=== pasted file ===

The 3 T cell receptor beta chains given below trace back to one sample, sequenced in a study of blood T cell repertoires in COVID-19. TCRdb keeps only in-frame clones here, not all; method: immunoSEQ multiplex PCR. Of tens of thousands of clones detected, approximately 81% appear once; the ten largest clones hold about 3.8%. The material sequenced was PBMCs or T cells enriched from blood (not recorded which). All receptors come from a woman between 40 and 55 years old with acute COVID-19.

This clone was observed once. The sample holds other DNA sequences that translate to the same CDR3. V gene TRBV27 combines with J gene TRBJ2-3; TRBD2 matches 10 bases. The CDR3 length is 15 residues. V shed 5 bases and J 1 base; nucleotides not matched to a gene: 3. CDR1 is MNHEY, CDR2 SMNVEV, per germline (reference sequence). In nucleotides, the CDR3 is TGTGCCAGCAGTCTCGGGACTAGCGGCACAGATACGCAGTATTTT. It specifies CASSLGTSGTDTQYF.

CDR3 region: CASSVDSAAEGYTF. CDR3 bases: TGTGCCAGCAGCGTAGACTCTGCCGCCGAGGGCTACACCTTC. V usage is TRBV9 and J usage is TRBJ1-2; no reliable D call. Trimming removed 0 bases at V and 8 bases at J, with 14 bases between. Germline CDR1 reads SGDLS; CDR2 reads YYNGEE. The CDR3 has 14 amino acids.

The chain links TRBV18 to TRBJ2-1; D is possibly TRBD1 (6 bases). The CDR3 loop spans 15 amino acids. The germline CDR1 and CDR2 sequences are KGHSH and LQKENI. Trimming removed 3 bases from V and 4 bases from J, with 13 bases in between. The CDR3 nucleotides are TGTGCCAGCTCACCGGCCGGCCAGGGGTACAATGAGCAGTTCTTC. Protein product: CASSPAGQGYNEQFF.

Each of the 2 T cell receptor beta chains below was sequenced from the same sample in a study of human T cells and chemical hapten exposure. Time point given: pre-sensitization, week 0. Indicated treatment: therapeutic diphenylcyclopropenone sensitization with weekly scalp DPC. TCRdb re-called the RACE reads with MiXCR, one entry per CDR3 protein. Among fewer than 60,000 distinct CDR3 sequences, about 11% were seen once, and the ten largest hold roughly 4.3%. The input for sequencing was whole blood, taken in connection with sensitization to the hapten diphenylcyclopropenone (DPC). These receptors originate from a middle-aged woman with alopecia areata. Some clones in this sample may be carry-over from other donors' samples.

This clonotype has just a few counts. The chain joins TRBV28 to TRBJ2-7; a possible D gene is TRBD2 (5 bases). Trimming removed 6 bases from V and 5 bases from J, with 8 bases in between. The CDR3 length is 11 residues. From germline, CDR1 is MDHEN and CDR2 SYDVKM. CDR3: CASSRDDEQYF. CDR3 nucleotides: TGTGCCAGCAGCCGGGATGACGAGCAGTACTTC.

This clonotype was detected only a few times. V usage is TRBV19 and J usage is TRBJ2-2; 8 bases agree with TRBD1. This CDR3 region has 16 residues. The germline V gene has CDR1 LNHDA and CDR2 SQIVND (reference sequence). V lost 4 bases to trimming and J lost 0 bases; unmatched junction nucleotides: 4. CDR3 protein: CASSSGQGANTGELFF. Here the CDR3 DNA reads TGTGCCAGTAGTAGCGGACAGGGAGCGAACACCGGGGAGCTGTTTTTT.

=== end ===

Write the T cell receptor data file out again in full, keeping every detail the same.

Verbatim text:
The 3 T cell receptor beta chains given below trace back to one sample, sequenced in a study of blood T cell repertoires in COVID-19. TCRdb keeps only in-frame clones here, not all; method: immunoSEQ multiplex PCR. Of tens of thousands of clones detected, approximately 81% appear once; the ten largest clones hold about 3.8%. The material sequenced was PBMCs or T cells enriched from blood (not recorded which). All receptors come from a woman between 40 and 55 years old with acute COVID-19.

This clone was observed once. The sample holds other DNA sequences that translate to the same CDR3. V gene TRBV27 combines with J gene TRBJ2-3; TRBD2 matches 10 bases. The CDR3 length is 15 residues. V shed 5 bases and J 1 base; nucleotides not matched to a gene: 3. CDR1 is MNHEY, CDR2 SMNVEV, per germline (reference sequence). In nucleotides, the CDR3 is TGTGCCAGCAGTCTCGGGACTAGCGGCACAGATACGCAGTATTTT. It specifies CASSLGTSGTDTQYF.

CDR3 region: CASSVDSAAEGYTF. CDR3 bases: TGTGCCAGCAGCGTAGACTCTGCCGCCGAGGGCTACACCTTC. V usage is TRBV9 and J usage is TRBJ1-2; no reliable D call. Trimming removed 0 bases at V and 8 bases at J, with 14 bases between. Germline CDR1 reads SGDLS; CDR2 reads YYNGEE. The CDR3 has 14 amino acids.

The chain links TRBV18 to TRBJ2-1; D is possibly TRBD1 (6 bases). The CDR3 loop spans 15 amino acids. The germline CDR1 and CDR2 sequences are KGHSH and LQKENI. Trimming removed 3 bases from V and 4 bases from J, with 13 bases in between. The CDR3 nucleotides are TGTGCCAGCTCACCGGCCGGCCAGGGGTACAATGAGCAGTTCTTC. Protein product: CASSPAGQGYNEQFF.

Each of the 2 T cell receptor beta chains below was sequenced from the same sample in a study of human T cells and chemical hapten exposure. Time point given: pre-sensitization, week 0. Indicated treatment: therapeutic diphenylcyclopropenone sensitization with weekly scalp DPC. TCRdb re-called the RACE reads with MiXCR, one entry per CDR3 protein. Among fewer than 60,000 distinct CDR3 sequences, about 11% were seen once, and the ten largest hold roughly 4.3%. The input for sequencing was whole blood, taken in connection with sensitization to the hapten diphenylcyclopropenone (DPC). These receptors originate from a middle-aged woman with alopecia areata. Some clones in this sample may be carry-over from other donors' samples.

This clonotype has just a few counts. The chain joins TRBV28 to TRBJ2-7; a possible D gene is TRBD2 (5 bases). Trimming removed 6 bases from V and 5 bases from J, with 8 bases in between. The CDR3 length is 11 residues. From germline, CDR1 is MDHEN and CDR2 SYDVKM. CDR3: CASSRDDEQYF. CDR3 nucleotides: TGTGCCAGCAGCCGGGATGACGAGCAGTACTTC.

This clonotype was detected only a few times. V usage is TRBV19 and J usage is TRBJ2-2; 8 bases agree with TRBD1. This CDR3 region has 16 residues. The germline V gene has CDR1 LNHDA and CDR2 SQIVND (reference sequence). V lost 4 bases to trimming and J lost 0 bases; unmatched junction nucleotides: 4. CDR3 protein: CASSSGQGANTGELFF. Here the CDR3 DNA reads TGTGCCAGTAGTAGCGGACAGGGAGCGAACACCGGGGAGCTGTTTTTT.